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Corporate Income Tax: Effective Rates Before and After 2017 Law Change

GAO-23-105384 Published: Dec 14, 2022. Publicly Released: Jan 13, 2023.
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Fast Facts

Each year from 2014-2018, about half of large corporations and a quarter of profitable ones didn't owe federal taxes. For example, profitable corporations may not owe taxes due to prior years' losses.

Average effective tax rates—the percentage of income paid after tax breaks—among profitable large corporations fell from 16% in 2014 to 9% in 2018.

A 2017 tax law lowered the top corporate rate from 35 to 21%, but other provisions altered effective tax rates in more complicated ways. For instance, changes to the way foreign income is recognized created tax liability from income not previously taxed under U.S. law, but often at reduced rates.

An image of an income tax form with a pen, glasses, calculator, and money sitting on top of it

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What GAO Found

In each year from 2014 to 2018, about half of all large corporations had no federal income tax liability. For the purposes of this report, GAO considers “large corporations” to be those that filed Internal Revenue Service (IRS) Schedule M-3. This form is required for corporations with $10 million or more in assets. Among profitable large corporations, on average, 25 percent had no tax liability. Corporations may have no federal income tax liability for a number of reasons. For example, not all corporations are profitable in any given year or may have losses or credits from other years that can be used to offset current-year tax liabilities. Among large corporations, from 2014 through 2018, an average of approximately 44 percent reported a loss in a given year.

Effective tax rates measure tax liability as a proportion of income and are typically lower than the statutory tax rate because they reflect deferrals, credits, and other tax benefits. Among profitable large corporations, average effective tax rates varied between 2014 and 2018. The effective tax rates based on actual tax liability was as high as 16 percent in 2014 and as low as 9 percent in 2018. Tax rates based on corporations' financial reports (known as book tax) followed similar trends.

Average Effective Tax Rates for Profitable Large Corporations, 2014 to 2018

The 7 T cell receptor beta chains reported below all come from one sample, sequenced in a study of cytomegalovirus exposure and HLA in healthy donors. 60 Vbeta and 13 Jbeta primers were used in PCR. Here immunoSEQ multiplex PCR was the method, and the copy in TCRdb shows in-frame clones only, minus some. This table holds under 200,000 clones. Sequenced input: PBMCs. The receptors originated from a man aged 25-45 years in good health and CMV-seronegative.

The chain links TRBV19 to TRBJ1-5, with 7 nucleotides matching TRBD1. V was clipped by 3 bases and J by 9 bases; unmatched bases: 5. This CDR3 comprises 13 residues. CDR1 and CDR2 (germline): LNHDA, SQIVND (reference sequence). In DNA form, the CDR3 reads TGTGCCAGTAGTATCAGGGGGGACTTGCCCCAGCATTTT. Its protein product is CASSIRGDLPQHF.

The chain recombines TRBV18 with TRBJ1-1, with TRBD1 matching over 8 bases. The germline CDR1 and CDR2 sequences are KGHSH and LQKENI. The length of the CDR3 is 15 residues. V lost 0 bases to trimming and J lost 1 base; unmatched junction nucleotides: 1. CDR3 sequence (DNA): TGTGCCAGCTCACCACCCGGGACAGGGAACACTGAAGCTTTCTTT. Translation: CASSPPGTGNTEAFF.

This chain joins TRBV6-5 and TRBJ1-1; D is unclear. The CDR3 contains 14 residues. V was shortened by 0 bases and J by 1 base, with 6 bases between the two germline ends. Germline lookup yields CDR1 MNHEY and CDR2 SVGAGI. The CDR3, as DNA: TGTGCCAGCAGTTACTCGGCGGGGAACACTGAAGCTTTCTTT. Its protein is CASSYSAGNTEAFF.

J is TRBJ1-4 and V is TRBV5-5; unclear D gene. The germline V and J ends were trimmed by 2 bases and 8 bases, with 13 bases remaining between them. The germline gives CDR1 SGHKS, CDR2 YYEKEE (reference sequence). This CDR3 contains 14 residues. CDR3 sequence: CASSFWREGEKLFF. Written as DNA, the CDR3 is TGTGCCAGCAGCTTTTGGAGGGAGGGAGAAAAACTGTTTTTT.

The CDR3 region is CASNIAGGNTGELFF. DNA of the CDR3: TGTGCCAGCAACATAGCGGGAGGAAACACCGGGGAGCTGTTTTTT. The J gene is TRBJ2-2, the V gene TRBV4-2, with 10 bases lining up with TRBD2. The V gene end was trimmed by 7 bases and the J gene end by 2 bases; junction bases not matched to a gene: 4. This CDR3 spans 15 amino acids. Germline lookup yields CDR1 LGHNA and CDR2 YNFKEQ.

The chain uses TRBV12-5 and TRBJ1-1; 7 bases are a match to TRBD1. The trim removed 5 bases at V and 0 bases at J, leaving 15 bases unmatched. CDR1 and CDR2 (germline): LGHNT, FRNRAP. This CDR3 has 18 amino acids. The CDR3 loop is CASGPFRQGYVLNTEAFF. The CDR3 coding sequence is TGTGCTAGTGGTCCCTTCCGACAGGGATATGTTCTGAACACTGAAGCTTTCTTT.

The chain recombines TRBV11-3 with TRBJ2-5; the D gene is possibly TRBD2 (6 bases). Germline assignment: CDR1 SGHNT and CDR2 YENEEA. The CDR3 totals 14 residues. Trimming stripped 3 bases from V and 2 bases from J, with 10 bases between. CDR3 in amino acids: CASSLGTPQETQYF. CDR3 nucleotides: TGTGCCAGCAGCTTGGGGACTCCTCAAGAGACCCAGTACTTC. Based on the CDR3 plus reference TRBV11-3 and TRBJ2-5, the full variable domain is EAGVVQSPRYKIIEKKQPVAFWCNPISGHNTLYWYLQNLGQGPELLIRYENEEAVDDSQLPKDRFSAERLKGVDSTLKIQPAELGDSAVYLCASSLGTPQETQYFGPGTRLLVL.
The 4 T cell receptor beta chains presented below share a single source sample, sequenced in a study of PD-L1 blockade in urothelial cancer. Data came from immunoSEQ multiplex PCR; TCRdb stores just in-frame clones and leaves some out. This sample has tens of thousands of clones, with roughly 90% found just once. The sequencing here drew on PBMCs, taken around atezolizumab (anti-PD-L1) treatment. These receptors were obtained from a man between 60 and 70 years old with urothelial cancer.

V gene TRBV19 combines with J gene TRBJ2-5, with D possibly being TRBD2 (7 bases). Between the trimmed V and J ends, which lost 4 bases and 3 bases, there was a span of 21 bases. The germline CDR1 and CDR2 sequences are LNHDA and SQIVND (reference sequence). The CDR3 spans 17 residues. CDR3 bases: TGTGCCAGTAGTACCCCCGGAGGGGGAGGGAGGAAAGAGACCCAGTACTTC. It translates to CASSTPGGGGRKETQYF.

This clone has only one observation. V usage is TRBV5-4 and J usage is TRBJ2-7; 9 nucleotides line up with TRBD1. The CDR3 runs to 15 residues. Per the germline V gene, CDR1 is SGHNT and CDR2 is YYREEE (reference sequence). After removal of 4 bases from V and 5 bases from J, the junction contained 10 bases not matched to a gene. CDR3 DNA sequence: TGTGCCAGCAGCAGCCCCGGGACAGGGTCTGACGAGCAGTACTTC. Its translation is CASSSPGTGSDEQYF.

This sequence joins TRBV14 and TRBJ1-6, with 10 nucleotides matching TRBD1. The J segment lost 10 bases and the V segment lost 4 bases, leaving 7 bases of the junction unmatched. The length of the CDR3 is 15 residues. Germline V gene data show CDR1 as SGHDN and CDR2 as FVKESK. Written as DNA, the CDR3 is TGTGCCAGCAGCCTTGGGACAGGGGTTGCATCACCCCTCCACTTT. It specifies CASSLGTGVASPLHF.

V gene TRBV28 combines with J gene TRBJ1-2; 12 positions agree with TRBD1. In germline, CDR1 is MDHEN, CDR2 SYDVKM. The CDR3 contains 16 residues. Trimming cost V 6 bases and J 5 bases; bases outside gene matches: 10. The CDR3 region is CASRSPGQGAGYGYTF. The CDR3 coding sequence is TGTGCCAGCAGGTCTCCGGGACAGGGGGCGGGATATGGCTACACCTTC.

In December 2017, Congress passed Public Law 115-97—commonly known as the Tax Cuts and Jobs Act (TCJA). Among many changes, TCJA lowered the top statutory corporate tax rate from 35 percent to 21 percent. While effective tax rates decreased in 2018, total tax liability among profitable large corporations was slightly higher in both 2017 ($278 billion) and 2018 ($267 billion) than it was in 2016 ($262 billion). TCJA increased foreign-sourced income subject to tax in the U.S. and increased repatriations of income previously held offshore. However, TCJA often taxed this income at reduced rates. These changes may have contributed to a lower effective tax rate in 2018, but also generated tax liability from income that was previously not taxable under U.S. law.

Why GAO Did This Study

In 2016, prior to TCJA's passage, GAO reported that, from 2008 to 2012, between 18 percent and 24 percent of all profitable large corporations had no federal income tax liability. GAO also reported that those same corporations generally had effective tax rates between 13 percent and 16 percent of pretax book income.

GAO was asked to provide an update on effective tax rates after TCJA was enacted. In this report, GAO describes (1) the percentage of large corporations that had no federal income tax liability, (2) average effective tax rates of large corporations, and (3) changes in TCJA that may have affected corporate effective tax rates.

To conduct this work, GAO reviewed relevant literature, and analyzed IRS data for tax years 2014 to 2018 (the most recent data available). This includes the financial and tax information that corporations report on Schedule M-3. GAO also interviewed IRS officials and subject matter experts.

For more information, contact Jessica Lucas-Judy at (202) 512-6806 or

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